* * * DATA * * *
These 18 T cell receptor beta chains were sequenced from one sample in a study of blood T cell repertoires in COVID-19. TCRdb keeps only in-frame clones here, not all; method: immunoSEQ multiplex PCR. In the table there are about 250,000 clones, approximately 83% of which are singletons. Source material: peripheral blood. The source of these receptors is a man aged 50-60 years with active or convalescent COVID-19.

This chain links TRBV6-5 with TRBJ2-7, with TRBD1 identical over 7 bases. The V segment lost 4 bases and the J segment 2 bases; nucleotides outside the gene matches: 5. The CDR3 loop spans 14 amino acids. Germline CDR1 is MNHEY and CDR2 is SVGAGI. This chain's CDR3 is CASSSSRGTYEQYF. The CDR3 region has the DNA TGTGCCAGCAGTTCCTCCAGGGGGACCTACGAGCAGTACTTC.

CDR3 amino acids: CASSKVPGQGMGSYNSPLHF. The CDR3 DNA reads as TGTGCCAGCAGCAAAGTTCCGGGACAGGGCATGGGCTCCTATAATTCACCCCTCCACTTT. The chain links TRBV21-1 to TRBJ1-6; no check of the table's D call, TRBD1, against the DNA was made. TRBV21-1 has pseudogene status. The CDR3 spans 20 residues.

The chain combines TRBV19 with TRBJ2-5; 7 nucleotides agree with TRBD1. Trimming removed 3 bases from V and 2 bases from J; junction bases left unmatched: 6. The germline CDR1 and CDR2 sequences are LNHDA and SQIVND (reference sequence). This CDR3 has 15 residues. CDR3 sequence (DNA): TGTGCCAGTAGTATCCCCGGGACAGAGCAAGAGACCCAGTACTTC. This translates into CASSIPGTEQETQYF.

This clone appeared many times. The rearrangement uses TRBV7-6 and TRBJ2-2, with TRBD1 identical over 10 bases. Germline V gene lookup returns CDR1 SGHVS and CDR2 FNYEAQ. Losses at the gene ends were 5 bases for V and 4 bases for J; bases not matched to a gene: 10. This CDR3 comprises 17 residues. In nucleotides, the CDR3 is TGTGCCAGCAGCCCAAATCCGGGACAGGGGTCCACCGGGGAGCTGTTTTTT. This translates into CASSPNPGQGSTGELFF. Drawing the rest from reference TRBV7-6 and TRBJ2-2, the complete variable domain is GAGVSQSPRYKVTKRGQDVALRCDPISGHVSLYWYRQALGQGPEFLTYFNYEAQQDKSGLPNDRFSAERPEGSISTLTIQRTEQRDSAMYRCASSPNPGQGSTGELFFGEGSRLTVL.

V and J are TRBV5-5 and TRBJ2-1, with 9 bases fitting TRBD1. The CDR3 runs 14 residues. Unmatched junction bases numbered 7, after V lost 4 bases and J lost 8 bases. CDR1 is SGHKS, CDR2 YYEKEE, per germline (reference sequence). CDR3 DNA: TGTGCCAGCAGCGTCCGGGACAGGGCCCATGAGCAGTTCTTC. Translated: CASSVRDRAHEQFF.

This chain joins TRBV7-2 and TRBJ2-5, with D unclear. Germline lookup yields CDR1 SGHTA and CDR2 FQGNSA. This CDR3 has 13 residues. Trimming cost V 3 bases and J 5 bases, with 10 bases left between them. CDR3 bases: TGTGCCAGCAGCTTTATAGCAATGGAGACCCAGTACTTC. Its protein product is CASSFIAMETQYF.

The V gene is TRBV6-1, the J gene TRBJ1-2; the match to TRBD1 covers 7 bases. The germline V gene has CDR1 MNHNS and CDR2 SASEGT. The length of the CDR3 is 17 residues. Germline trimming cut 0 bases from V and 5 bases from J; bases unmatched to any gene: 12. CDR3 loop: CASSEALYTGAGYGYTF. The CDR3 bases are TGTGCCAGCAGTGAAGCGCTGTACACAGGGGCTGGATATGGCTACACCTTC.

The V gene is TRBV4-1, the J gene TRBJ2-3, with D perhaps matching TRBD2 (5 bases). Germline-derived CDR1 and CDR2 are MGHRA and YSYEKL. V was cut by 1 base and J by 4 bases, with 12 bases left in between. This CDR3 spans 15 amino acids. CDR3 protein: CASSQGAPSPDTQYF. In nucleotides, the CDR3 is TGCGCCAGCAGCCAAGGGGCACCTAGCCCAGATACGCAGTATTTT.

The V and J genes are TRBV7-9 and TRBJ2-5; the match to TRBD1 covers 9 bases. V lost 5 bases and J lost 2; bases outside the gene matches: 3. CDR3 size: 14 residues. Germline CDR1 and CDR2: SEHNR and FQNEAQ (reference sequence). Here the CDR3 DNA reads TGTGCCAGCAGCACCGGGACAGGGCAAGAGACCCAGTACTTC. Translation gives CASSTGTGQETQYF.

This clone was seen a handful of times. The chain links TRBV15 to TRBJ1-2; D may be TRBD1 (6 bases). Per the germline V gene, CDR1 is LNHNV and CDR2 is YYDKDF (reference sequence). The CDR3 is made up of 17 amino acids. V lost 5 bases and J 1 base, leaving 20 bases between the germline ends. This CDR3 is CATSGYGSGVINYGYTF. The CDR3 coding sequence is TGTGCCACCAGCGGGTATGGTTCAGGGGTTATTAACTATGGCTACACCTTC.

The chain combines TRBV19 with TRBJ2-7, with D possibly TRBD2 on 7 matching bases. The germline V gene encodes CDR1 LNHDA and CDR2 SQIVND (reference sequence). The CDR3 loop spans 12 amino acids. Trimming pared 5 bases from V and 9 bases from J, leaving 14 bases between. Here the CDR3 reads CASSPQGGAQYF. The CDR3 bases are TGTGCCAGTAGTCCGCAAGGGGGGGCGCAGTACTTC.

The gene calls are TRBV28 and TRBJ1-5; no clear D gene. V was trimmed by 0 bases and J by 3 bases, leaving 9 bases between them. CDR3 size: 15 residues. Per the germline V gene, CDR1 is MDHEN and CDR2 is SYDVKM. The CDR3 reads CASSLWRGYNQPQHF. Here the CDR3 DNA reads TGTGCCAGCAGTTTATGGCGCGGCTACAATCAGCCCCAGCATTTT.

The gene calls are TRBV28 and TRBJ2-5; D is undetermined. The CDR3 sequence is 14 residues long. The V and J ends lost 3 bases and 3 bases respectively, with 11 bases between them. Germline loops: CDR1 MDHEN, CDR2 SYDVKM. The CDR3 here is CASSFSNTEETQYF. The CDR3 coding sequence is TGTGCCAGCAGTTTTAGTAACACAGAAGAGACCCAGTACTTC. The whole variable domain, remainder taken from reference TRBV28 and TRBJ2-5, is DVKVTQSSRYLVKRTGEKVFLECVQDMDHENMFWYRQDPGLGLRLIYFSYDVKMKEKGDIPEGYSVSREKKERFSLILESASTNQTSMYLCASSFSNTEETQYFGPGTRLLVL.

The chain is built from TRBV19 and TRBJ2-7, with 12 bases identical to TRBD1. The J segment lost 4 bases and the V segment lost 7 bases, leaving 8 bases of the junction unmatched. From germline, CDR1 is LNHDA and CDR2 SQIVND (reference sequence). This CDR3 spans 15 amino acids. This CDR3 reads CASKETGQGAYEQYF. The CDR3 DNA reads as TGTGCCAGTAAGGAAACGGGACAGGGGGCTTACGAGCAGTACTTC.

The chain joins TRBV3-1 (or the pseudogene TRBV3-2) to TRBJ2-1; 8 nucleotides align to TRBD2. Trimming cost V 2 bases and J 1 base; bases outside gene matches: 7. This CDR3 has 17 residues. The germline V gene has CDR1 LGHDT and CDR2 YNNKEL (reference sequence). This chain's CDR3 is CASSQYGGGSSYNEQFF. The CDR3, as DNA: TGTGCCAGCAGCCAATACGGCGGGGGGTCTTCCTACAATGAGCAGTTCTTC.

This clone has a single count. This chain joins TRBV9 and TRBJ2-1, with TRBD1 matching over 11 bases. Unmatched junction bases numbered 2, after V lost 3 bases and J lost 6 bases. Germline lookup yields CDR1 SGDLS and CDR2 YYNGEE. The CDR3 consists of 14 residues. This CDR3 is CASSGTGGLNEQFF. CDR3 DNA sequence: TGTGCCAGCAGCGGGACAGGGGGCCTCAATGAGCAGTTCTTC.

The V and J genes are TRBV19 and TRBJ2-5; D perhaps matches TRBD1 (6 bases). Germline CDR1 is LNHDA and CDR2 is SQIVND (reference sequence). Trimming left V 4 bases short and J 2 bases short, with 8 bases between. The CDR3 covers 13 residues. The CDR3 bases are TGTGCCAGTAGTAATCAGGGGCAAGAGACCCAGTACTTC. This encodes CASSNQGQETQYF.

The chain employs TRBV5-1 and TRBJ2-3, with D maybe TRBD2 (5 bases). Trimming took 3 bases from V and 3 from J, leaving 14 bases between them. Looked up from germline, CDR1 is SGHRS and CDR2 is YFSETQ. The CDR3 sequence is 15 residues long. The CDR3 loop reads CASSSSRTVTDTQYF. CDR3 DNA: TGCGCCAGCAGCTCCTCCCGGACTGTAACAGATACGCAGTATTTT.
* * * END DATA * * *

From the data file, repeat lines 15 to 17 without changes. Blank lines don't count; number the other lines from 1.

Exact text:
The chain is built from TRBV19 and TRBJ2-7, with 12 bases identical to TRBD1. The J segment lost 4 bases and the V segment lost 7 bases, leaving 8 bases of the junction unmatched. From germline, CDR1 is LNHDA and CDR2 SQIVND (reference sequence). This CDR3 spans 15 amino acids. This CDR3 reads CASKETGQGAYEQYF. The CDR3 DNA reads as TGTGCCAGTAAGGAAACGGGACAGGGGGCTTACGAGCAGTACTTC.

The chain joins TRBV3-1 (or the pseudogene TRBV3-2) to TRBJ2-1; 8 nucleotides align to TRBD2. Trimming cost V 2 bases and J 1 base; bases outside gene matches: 7. This CDR3 has 17 residues. The germline V gene has CDR1 LGHDT and CDR2 YNNKEL (reference sequence). This chain's CDR3 is CASSQYGGGSSYNEQFF. The CDR3, as DNA: TGTGCCAGCAGCCAATACGGCGGGGGGTCTTCCTACAATGAGCAGTTCTTC.

This clone has a single count. This chain joins TRBV9 and TRBJ2-1, with TRBD1 matching over 11 bases. Unmatched junction bases numbered 2, after V lost 3 bases and J lost 6 bases. Germline lookup yields CDR1 SGDLS and CDR2 YYNGEE. The CDR3 consists of 14 residues. This CDR3 is CASSGTGGLNEQFF. CDR3 DNA sequence: TGTGCCAGCAGCGGGACAGGGGGCCTCAATGAGCAGTTCTTC.